“Thatta Gayikava”: In case you wanna brush your hair.

By Vihanga

Subha ginnak!

The problem is as to how one may assess an absurd play? The genre itself shrouds ‘technical flaw’, ‘plot inconstancy’, ‘lapses in character’ etc etc — whatever grounds on which a non-absurd play may be — and are — evaluated.

While all this is so, Kanchuka Dharmasiri has revived her Thatta Gayikava: her adaptation of Eugene Ionesco’s La Cantatrice Chauve (The Bald Soprano). This, I am told, first came out around 2002, and the current version unfolds us a whole new line up and a play reassessed in itself.

Thatta Gayikava hit the stage of Kandy’s Hindu Cultural over the weekend. First and foremost, the crowd and the turnout kind of disappointed me. The Hindu Cultural being a neutral and easily accessible venue and following the fairly sustained publicity that was given to the play on the run up, it only goes to show how lethargic Kandy’s audiences have become of literary endeavours of this nature. I witnessed this lack of zest when Dhanuka Bandara staged his The Commode several months ago as well.

 

The bald Soprano

 

 

However, there was a slightly better crowd for Bara Avi — a slapstick which I happened to be at — at my fellow Marlon Amaresh’s bidding — in between The Commode and Thatta Gayikava. Perhaps, the inductive conclusion is that slapstick works better with our audience than the absurd — nothing absurd in that.

As I hinted at the outset, I am quite unable to form a critique of the play in question. How to question an absurdist play? Yet, however absurd as it may sound, several observations arrested my judgment. One is to do with the length and the “stage time” of the improvisation. I felt that the improvisation here could have been more intact — for the “absurd”, to take optimal effect, has also to be compact and tight woven. As a follow up to Thatta Gayikava I took some time off reading some sections of The Bald Soprano. My convictions were reassured as I found some scenes in the staging in question — specially towards the end — being, perhaps, overdrawn to my liking.

 

Baldy Man

 

I happened to chance on one of Kanchuka’s cast members who told me that one end of their improvisations was to tire the audience out: to exhaust their waiting for a culmination of a sort. This may be. I do not dispute it there. But, I felt that the overdrawn sequences made the tail end loose on the compactness of the play as a whole, in any case. For instance, the penultimate sequence where the Fire extinguisher joins the party was a bit of a drag.

Another question that came to my mind while watching the thing was as to what we can do to make the “absurdist play” new and fresh? Is the “absurd”, in that sense, a cliche and a “had been”: where the same set of dramatic possibilities and devices are repeatedly dished out and flogged at? Kanchuka’s being the second play of this genre I have witnessed this year — The Commode being the other — I couldn’t but help notice how some stock features in improvisation, stale and long overused as they may be, still hold ground. One such instance is where the characters start making a chaotic din shouting out in binaries. Also, where they tear up paper and throw it around making things aggressive and — so to speak — messy: these ploys have exhausted their potential over and over.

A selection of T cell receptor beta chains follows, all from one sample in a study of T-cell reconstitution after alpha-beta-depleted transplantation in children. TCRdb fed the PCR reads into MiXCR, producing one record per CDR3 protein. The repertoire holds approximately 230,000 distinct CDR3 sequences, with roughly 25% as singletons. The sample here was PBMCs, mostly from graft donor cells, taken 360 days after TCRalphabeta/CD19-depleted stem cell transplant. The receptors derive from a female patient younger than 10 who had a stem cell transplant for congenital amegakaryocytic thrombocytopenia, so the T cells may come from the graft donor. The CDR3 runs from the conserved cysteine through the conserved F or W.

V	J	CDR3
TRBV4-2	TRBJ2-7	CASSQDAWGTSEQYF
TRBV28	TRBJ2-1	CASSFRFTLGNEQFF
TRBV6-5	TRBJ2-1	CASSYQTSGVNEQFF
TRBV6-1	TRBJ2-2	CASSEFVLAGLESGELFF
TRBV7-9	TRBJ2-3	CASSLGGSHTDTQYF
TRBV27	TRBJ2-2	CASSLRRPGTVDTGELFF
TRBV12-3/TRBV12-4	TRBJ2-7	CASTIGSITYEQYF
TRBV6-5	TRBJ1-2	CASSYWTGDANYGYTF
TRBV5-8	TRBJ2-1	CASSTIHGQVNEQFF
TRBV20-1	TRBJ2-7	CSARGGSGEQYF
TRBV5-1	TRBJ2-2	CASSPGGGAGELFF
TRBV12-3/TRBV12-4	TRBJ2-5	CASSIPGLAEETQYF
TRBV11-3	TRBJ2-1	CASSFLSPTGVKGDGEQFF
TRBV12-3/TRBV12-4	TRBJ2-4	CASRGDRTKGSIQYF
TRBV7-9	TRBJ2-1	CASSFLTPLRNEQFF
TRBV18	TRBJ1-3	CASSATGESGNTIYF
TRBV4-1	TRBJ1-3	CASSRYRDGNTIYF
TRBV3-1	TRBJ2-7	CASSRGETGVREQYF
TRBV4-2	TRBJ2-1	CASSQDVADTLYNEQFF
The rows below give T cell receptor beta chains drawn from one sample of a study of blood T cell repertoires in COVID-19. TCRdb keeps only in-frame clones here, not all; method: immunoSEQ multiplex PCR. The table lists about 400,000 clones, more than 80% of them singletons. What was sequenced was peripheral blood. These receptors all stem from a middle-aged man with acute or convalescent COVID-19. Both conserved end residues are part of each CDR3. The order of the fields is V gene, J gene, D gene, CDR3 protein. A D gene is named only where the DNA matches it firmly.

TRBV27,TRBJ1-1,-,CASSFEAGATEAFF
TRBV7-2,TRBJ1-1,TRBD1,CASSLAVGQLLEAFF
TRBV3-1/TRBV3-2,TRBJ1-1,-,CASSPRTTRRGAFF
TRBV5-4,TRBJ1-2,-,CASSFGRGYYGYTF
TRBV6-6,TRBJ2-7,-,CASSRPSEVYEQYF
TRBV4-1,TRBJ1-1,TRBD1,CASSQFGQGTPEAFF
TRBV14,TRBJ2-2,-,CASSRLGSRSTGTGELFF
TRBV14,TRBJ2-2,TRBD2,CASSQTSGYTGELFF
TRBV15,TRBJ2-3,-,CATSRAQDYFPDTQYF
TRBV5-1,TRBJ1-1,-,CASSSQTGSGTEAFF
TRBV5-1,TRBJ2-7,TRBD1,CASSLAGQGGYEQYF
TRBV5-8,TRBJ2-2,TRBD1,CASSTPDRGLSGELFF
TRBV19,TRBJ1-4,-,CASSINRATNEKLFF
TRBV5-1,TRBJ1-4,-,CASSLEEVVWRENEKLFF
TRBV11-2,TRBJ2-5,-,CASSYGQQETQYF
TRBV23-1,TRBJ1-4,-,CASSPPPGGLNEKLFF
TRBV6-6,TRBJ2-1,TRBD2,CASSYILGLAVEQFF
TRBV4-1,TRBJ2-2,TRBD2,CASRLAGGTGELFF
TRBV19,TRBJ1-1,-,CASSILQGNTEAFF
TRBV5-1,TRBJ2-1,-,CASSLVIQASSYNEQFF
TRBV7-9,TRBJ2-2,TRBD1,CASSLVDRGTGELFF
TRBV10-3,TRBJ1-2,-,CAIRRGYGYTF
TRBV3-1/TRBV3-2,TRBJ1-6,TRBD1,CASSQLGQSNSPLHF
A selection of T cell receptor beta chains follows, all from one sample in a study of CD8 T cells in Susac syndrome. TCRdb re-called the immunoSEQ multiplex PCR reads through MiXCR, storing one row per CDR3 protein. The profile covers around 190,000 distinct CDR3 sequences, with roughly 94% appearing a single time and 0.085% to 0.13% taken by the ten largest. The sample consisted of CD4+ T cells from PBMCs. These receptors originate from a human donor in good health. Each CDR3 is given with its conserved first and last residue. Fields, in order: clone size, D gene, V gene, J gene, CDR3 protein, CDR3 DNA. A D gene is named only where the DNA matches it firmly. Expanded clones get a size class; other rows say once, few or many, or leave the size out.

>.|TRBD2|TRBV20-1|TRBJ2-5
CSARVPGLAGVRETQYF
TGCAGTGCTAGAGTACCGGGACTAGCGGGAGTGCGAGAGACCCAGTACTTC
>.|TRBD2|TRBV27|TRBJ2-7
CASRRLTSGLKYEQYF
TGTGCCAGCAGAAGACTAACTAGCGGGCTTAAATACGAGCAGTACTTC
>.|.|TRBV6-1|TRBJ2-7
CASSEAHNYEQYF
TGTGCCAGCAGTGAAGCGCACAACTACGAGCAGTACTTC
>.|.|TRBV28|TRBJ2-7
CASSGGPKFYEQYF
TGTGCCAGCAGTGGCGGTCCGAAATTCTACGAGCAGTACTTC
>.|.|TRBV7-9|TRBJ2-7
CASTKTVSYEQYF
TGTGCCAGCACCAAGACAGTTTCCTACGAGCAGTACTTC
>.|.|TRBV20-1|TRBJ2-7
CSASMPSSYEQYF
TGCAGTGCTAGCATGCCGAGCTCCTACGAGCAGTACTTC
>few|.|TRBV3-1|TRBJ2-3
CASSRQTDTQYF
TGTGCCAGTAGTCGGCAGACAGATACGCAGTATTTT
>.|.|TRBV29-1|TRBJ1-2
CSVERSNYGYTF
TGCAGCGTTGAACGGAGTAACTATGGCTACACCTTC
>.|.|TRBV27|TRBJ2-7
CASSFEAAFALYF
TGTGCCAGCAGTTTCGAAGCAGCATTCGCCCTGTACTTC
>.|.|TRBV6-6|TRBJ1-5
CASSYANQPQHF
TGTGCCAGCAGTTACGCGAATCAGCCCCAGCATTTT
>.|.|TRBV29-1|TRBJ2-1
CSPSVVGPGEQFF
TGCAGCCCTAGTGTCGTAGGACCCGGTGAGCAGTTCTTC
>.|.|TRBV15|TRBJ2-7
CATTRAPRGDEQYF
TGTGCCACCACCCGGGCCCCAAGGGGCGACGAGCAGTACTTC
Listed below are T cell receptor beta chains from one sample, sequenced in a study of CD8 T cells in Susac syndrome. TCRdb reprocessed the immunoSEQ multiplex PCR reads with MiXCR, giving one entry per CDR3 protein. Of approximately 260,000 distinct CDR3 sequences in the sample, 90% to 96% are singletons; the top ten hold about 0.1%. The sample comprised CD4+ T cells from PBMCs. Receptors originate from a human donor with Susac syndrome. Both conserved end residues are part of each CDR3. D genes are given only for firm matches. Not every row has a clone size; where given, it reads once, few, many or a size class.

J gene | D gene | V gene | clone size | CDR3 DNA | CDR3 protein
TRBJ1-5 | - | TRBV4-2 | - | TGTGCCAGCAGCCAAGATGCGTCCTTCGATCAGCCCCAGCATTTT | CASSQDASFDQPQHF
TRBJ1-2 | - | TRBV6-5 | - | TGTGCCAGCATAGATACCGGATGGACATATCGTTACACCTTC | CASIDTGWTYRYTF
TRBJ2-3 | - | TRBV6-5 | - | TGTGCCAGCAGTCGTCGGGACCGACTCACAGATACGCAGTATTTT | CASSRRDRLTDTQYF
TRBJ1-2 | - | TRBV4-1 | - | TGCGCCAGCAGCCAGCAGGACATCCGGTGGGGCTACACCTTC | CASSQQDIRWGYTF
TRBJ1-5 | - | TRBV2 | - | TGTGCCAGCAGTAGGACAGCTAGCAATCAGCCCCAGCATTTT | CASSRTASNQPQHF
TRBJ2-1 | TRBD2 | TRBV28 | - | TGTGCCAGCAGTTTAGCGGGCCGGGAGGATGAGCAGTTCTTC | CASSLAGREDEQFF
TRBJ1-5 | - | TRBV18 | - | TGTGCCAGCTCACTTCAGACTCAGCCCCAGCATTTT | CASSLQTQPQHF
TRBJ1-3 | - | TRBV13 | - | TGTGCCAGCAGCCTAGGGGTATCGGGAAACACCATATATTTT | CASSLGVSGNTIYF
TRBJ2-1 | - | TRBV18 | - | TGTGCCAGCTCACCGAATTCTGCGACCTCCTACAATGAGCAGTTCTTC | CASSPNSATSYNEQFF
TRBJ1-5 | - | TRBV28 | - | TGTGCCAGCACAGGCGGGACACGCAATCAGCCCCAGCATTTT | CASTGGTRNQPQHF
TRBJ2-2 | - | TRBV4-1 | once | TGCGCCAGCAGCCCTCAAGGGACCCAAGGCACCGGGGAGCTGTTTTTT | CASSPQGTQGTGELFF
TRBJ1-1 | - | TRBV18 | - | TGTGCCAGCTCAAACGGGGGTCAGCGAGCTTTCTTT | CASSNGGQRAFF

What I have pointed out above even Dr. Johnson would lay out. Perhaps, I need some more time to digest the performance fully. But, even then, I feel that the very genre prevents me from saying anything more than this; for it is a genre based on a logic that welcomes little judgment and crtical intervention.

 

Sanath Jayasuriya, MP.

 

On the other hand, I felt that Thatta Gayikava was memorable for the strength of its cast. The Mr & Mrs Perera (the Smiths in the original) and the Silvas (the Martins) fused in well, in a splendid performance. The Maid (Mary) gave Marlon Amaresh in the audience a few anxious seconds, but I felt that she was not well casted. The actor who played Mary was “too strong” to my liking — and she did not entirely “meet” the rest — in tone, tempo, gesture etc –: if you see what I mean.

Whether the Maid’s mammoth stature, as opposed to the relatively diminutive proportions of the Pereras and Silvas is an “absurd” element, or an issue of mis-casting is one of those indisputable points. Her not synchronizing with the rest (in her “theatrics”) — is it the “absurd”, or an inconsistency of improvisation? Yet, another of those indisputable premises; and every time you come across such a doubt, you end up hitting a wall.

The play concludes with Kanchuka coming on stage and shooing off the players. This, for a moment, reminded me of Chathura Jayathilake’s Aacharasheelee Dhadayamak: his 2000 adaptation of Woody Allen’s The Death. It sounds absurd to be reminded of Chathura at the conclusion of a Kanchuka Dharmasiri play. Was it because the gifted Chathura was never heard of on stage, since? It would surely be to the benefit of experimental theatre if Kanchuka, unlike Chathura, does not fade away with Gayikawa, but continues the rock. She has shown both the temperament and the commitment that is needed for a 3G art; and we are optimistic that she will work within and without herself, making the best of it.

Talking abt thatte

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